1. Create a team.

Source: Bigstock Photo
Source: Bigstock Photo

Start by creating a team comprised of representatives from each department in your construction company. This usually entails members from the administrative side of the business, the on-site construction team and management. Select individuals who will be able to contribute different perspectives as your plan comes together; doing so will identify all of the business’s possible vulnerabilities during a disaster.

2. Plan ahead. 

Source: Bigstock Photo
Source: Bigstock Photo

Not every natural disaster can be predicted. Even those that have some form of technology available to anticipate the event can be unreliable. Fortunately, there are early-warning systems that at least provide a heads up for when a major disaster is approaching. Hurricane and winter storm warnings are a good example. They may not be a hundred percent accurate, but the information can be used to create a workable plan that ensures the safety of your projects, while minimizing potential damage.


3. Cascade your emergency procedures. 

Source: Bigstock Photo

The key to the successful implementation of your business’s disaster plan is hinged on effective communication with your team.

Construction deadlines are tight. Given the risks you’re facing, it’s critical that everyone is on the same page – especially in the event that disaster strikes. Take the time to keep your team in the know by discussing and cascading the emergency plan you’ve created. Construction sites heighten the risks that people face during natural disasters, and materials on site can become dangerous debris. Minimize those risks in the midst of already unsafe circumstances by making sure your materials and equipment are properly stored. Securing them prior to a natural disaster can save your business thousands in potential damages and losses.

Review your procedures with the subcontractors you’re working with, as well as your suppliers. Additionally, be cognizant of any regulatory rules that must be followed while your plan is being implemented.

4. Reevaluate your recovery plan in the disaster aftermath. 

Source: Bigstock Photo
Source: Bigstock Photo

A disaster recovery plan is essentially an open-ended “It’s not over yet.” Once the natural disaster has passed, your next step is to assess where you stand in the aftermath. Start by making sure your team is safe. Ensure that the site is safe to return to, before your team evaluates the area. Then, take stock of the damage the event has caused in order to schedule repairs. As soon as possible, take immediate steps to stabilize and secure your projects and address urgent safety issues.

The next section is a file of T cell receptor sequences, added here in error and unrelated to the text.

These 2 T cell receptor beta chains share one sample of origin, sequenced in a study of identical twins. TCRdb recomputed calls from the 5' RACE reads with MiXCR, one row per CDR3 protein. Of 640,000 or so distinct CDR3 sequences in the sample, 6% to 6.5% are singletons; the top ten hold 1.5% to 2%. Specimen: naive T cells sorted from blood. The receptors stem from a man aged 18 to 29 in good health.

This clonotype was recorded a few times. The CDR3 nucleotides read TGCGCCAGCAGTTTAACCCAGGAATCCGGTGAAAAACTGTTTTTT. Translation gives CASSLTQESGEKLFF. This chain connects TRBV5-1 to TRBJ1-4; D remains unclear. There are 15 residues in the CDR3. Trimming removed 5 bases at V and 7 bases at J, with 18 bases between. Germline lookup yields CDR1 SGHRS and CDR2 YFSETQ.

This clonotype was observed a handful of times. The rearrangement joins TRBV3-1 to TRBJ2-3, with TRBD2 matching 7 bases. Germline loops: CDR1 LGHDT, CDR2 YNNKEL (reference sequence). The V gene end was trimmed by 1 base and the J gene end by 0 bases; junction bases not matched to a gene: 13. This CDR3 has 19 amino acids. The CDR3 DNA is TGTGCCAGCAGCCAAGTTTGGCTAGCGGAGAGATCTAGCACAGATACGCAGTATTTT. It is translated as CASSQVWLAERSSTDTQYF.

Once all of these issues have been addressed, it’s time to reevaluate your recovery plan by asking yourself and your team the following questions:

  • Was the recovery plan effective?
  • What parts of the plan were ineffective?
  • What could have been done better?
  • What was missing?
  • Were there loopholes due to communication gaps?

Be as thorough as possible. Safety should never be underrated.

Technology Can Help Make the Planning Process Easier

Just like any project or plan, disaster planning can get complicated. Ensuring teams are able to communicate during an emergency, or keeping track of all your project documentation, may seem easy. However, it can be like searching for a needle in a haystack in the middle of an emergency. Just tracking all your equipment and materials alone can become very tedious and time consuming.

Beat the odds and gain more planning control utilizing the convenience of a construction management software.

With a centralized, cloud-based system, all your important documents are filed safely, instantly accessible and safe from natural disasters. It’s easy to pick up where you left off in the aftermath of a disaster when you have been regularly tracking and monitoring your paperwork and timelines prior to an emergency. And, in the context of mapping out your emergency disaster plan, you have a big picture overview of what equipment needs to be moved, which materials need to be protected, and other action steps critical to minimizing potential damage to your site.

So, why do all the disaster planning legwork manually when you have the option to implement an automated and reliable construction management platform to make the whole process easier? A construction project management software can streamline this typically tedious process. Empower your construction teams to communicate, minimize damage, cost and risk, while effectively planning just in case disaster does strike.

Buildertrend provides residential and remodeling construction companies a user-friendly, web-based software to help them build more projects, complete projects faster, reduce costly communication errors, and maximize customer satisfaction. Discover how our software can work for you by scheduling a live demo.